Police fired tear gas at protesters as they burned tires and ransacked a government building in Ouagadougou. Citizens of the capital of Burkina Faso are upset about jihadist violence and a recent attack.
Police used tear gas on demonstrators as they tried to rally in a central square in Burkina Faso's capital, Ouagadougou.
Protesters -- frustrated with the state's failure to stop a wave of Islamic militant violence -- marched Saturday, with some ransacking a government records building.
A number of other demonstrators burned tires and trash cans and erected barricades.
Valentin Yamkoudougou, a spokesperson for "Save Burkina Faso," one of the groups behind the protest, told the Reuters news agency that since President Roch Kabore has been at the helm, "Terrorists are spreading desolation in this country."
"We ask for his immediate resignation," he said.
The protests on Saturday come a week after the government shut down mobile internet, ostensibly for national security purposes. More protests have been planned for the coming weeks.
What sparked the protests?
Activist groups called for renewed protests after a recent surge in attacks, most prominently the assault in Inata that killed 49 military police officers and four civilians on November 14.
The Inata assault was the deadliest attack security forces in Burkina Faso have endured since the insurgency kicked off in 2015. The attack has fueled anger against both the government in Ouagadougou and the French military forces that support it. Protests against Kabore's government have been sporadic since then.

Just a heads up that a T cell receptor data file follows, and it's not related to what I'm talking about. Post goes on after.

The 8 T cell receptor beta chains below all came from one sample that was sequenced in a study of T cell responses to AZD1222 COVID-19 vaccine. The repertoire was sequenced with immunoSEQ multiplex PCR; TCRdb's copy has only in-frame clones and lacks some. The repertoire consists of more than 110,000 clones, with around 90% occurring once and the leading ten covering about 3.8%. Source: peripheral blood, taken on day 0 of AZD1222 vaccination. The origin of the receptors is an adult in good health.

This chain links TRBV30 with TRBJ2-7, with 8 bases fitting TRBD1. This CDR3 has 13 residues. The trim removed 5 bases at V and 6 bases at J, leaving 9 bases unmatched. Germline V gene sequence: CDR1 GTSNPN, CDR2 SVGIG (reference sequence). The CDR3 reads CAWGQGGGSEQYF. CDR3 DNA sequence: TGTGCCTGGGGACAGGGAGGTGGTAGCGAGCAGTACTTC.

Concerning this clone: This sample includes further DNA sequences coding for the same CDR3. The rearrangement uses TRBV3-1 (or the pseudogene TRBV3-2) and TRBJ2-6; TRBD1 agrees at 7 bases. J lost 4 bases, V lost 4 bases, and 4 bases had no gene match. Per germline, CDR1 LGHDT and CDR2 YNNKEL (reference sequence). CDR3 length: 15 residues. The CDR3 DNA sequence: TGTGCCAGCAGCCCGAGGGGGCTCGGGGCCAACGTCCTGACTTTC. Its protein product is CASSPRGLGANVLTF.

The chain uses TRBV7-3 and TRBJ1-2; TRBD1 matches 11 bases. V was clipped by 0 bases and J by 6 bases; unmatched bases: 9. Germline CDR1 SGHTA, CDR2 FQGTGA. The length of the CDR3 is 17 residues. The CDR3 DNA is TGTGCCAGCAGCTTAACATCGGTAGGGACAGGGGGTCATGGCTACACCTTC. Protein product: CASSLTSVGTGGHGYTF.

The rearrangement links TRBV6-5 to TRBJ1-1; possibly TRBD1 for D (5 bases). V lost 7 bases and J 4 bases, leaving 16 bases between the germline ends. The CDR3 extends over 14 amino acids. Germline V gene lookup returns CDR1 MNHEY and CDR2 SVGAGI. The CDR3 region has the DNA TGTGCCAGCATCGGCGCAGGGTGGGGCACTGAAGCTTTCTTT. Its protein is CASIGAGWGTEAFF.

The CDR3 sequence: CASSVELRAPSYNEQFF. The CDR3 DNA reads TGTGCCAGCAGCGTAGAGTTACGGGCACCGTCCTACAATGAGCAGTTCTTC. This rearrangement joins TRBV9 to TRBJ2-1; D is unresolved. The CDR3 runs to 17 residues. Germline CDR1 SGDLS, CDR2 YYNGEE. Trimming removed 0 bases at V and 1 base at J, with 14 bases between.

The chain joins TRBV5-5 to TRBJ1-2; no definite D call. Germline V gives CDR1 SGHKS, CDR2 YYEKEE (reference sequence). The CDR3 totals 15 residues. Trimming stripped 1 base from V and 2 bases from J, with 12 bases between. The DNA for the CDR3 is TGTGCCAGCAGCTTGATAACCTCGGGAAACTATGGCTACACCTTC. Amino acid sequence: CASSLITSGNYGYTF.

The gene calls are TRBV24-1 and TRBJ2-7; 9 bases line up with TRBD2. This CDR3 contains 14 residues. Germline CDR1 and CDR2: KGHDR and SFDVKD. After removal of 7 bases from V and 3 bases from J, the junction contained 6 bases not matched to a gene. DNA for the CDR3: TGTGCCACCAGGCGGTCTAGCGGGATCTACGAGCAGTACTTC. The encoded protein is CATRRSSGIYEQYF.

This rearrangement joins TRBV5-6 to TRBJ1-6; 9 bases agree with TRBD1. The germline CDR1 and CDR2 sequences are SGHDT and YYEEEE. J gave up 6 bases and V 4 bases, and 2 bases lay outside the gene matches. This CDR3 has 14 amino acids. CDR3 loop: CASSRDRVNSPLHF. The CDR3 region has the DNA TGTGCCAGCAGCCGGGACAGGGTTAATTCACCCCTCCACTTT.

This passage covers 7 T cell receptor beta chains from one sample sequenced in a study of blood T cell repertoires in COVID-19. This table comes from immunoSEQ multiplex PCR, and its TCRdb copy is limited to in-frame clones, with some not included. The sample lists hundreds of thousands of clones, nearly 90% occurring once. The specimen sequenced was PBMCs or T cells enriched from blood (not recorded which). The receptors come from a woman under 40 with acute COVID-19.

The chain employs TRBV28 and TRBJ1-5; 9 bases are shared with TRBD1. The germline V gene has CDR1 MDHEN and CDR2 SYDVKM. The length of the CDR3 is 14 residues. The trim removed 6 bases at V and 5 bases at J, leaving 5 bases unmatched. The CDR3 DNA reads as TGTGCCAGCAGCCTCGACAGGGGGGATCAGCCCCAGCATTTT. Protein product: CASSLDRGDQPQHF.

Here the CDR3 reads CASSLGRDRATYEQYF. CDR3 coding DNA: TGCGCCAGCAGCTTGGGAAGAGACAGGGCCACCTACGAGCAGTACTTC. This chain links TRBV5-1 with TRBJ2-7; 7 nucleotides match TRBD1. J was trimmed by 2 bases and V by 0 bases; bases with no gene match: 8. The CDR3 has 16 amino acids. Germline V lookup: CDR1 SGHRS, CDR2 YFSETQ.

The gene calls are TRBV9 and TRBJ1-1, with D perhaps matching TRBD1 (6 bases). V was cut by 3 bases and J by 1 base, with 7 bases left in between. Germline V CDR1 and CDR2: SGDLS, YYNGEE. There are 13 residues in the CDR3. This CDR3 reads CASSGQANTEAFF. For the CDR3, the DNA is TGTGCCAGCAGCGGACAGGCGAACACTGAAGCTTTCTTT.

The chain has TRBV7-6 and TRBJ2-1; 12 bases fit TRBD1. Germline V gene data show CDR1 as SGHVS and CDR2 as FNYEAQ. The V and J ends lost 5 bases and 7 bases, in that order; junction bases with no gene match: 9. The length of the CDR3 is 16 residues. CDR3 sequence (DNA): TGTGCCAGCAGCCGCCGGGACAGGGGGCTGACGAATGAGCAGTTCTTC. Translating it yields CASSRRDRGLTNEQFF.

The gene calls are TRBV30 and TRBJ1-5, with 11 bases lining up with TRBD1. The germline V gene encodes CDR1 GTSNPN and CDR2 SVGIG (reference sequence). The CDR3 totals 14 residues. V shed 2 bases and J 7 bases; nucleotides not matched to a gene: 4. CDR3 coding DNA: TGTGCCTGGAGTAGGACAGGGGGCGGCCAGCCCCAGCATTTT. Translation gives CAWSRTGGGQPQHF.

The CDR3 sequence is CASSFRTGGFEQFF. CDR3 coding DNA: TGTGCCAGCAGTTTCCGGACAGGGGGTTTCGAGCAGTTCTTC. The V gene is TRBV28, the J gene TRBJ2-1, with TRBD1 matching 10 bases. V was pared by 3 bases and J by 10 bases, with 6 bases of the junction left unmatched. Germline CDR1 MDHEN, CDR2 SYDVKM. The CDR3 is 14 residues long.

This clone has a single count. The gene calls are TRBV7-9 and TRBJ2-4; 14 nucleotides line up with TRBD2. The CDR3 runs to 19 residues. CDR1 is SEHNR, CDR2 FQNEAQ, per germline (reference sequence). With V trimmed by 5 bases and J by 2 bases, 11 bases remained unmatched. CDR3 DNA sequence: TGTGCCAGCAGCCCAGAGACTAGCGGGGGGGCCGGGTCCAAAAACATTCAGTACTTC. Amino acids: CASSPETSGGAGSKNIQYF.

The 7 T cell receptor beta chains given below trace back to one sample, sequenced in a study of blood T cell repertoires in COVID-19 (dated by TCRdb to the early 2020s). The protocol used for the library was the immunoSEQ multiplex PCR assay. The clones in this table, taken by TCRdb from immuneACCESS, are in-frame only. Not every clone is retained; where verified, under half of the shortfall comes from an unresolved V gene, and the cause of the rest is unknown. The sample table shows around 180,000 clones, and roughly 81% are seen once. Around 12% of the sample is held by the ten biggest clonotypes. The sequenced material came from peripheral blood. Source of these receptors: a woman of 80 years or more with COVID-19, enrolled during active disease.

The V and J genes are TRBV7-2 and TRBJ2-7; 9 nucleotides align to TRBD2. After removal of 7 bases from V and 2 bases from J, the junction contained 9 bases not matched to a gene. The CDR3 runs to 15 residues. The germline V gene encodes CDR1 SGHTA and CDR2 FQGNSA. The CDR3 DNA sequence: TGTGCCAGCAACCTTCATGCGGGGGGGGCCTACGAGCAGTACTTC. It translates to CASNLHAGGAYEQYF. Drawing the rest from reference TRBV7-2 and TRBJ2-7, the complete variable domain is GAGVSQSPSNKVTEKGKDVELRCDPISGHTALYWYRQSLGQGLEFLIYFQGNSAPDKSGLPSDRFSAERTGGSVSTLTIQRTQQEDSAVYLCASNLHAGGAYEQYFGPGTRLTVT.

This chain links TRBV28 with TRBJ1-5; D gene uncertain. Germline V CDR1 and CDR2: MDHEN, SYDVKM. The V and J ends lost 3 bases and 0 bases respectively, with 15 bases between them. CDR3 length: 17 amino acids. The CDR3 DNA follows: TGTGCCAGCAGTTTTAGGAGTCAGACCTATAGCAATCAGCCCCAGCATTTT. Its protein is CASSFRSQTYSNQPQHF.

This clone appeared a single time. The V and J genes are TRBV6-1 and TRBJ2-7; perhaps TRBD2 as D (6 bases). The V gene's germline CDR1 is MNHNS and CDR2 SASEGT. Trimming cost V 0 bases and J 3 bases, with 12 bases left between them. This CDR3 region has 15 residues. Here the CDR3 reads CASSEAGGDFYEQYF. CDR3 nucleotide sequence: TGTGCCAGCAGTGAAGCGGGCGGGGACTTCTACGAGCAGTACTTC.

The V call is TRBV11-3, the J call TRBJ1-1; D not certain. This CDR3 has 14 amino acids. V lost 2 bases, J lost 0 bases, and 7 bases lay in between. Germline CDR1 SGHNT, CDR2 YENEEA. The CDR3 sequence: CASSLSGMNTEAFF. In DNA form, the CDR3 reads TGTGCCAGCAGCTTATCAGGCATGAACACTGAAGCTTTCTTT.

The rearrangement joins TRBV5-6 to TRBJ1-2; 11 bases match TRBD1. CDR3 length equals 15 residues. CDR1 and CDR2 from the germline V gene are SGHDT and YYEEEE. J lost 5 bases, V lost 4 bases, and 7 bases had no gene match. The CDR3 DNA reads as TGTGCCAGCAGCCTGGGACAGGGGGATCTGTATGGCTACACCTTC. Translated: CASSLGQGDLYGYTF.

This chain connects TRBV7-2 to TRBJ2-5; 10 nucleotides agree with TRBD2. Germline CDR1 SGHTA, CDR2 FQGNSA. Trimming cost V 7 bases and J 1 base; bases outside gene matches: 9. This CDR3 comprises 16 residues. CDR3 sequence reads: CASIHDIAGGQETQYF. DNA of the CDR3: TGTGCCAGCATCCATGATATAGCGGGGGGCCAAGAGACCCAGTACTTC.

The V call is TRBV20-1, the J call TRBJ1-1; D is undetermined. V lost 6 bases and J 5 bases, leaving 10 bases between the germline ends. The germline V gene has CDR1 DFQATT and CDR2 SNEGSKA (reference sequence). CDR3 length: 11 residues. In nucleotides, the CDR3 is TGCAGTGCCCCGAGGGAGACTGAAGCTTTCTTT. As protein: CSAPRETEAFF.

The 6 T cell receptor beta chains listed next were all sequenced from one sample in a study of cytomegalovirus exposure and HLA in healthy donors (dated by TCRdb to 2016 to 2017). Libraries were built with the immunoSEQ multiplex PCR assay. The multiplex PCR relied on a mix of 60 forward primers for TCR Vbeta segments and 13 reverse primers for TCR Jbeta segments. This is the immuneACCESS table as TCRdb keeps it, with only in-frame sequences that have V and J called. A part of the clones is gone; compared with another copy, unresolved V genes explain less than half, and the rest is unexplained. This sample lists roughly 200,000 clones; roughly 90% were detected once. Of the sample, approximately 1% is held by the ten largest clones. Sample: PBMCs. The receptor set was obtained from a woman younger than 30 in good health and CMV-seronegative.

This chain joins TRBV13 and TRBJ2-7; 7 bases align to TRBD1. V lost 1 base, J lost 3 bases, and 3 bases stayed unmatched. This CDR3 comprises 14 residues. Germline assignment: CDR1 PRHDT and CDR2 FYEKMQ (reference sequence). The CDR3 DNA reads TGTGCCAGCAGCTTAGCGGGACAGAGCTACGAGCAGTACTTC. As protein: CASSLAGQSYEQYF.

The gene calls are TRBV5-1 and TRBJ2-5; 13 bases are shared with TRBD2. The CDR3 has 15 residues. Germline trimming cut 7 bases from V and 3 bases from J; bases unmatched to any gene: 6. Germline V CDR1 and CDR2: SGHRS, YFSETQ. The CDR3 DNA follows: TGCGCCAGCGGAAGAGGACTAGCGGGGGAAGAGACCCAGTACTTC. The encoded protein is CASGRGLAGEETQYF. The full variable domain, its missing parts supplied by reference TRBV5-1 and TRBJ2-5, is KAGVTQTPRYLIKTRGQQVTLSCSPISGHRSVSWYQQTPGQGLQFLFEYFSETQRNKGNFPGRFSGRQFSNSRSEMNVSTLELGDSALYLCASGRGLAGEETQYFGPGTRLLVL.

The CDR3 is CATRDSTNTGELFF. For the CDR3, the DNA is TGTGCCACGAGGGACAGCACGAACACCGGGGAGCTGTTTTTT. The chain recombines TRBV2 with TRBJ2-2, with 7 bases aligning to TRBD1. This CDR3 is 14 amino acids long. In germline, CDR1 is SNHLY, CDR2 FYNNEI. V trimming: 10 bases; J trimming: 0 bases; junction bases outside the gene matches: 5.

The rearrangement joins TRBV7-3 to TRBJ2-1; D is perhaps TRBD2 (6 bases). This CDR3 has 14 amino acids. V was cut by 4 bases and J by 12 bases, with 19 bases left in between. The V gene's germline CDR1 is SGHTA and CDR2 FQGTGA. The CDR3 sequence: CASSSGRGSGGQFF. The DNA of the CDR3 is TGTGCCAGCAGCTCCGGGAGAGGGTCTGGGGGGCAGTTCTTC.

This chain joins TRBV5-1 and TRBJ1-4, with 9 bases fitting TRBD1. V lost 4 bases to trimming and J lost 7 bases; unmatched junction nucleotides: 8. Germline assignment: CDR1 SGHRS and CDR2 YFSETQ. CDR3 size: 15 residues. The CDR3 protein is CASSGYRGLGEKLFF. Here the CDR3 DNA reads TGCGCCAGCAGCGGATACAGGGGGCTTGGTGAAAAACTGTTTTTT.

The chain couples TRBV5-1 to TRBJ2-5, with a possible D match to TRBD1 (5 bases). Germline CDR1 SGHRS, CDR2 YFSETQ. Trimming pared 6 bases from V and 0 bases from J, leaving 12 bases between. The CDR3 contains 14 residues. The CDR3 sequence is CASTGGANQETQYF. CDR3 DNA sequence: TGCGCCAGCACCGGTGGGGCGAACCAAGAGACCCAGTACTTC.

"We will put in someone who is competent to assure the security of the nation," protester Isaac Pagberam said.
He added, "We've already lost two-thirds of our territory, nobody can travel the country in peace."
A week ago, in the city of Kaya, protesters prevented a French military convoy from getting through on its way to Niger. At least four were injured after French forces fired warning shots.
How are officials reacting?
President Roch Kabore told the nation in a speech on Thursday that he would end the "dysfunction" within the military. He said so amid reports that troops at the Inata base were without food for weeks prior to the attack.
The EU has released a statement calling for a return to peaceful social and political life.
The UN's special envoy for West Africa said Thursday he was concerned and warned against a military coup as three have occurred in neighboring nations in just the past year alone.
(AFP, AP, Reuters)